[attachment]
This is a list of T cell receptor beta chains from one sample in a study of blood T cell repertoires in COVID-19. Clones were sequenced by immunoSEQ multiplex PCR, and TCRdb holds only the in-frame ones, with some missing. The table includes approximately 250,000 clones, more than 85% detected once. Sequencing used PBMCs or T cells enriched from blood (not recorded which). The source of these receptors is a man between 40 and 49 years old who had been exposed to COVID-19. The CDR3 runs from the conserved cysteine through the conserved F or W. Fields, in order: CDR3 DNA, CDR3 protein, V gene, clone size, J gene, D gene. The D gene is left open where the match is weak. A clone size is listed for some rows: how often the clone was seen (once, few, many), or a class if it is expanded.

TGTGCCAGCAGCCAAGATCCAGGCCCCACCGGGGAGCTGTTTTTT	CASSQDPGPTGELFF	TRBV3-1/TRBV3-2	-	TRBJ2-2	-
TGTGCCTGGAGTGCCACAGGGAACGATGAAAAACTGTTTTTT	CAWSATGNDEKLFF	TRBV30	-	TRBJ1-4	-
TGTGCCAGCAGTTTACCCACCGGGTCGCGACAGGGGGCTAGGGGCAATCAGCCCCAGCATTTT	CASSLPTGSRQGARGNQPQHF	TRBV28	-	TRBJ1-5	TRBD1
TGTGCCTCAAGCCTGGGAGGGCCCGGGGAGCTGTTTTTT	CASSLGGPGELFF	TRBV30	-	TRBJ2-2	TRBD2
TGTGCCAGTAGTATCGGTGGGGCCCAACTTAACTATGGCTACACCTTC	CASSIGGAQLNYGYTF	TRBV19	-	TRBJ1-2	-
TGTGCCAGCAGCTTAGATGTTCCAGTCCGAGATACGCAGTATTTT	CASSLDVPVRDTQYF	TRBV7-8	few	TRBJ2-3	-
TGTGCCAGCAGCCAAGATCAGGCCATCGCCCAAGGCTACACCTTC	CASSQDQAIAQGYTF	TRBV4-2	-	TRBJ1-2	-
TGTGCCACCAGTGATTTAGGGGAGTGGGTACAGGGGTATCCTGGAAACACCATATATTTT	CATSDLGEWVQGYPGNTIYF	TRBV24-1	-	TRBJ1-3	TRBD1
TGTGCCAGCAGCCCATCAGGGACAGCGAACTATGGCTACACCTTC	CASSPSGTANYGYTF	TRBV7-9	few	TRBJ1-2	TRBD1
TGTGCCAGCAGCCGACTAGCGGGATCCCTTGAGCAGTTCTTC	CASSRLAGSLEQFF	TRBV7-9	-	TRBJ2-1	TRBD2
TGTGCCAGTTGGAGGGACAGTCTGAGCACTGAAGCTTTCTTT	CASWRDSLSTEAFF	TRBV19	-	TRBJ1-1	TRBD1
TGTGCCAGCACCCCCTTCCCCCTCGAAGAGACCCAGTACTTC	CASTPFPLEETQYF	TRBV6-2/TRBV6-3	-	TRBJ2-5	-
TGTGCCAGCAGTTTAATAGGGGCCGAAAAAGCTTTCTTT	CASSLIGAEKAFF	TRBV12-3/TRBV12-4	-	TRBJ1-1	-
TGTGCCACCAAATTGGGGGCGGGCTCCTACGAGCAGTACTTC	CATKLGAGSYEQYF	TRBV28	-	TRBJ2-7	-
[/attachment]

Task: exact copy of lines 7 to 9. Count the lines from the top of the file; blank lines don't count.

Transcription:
TGTGCCAGCAGCTTAGATGTTCCAGTCCGAGATACGCAGTATTTT	CASSLDVPVRDTQYF	TRBV7-8	few	TRBJ2-3	-
TGTGCCAGCAGCCAAGATCAGGCCATCGCCCAAGGCTACACCTTC	CASSQDQAIAQGYTF	TRBV4-2	-	TRBJ1-2	-
TGTGCCACCAGTGATTTAGGGGAGTGGGTACAGGGGTATCCTGGAAACACCATATATTTT	CATSDLGEWVQGYPGNTIYF	TRBV24-1	-	TRBJ1-3	TRBD1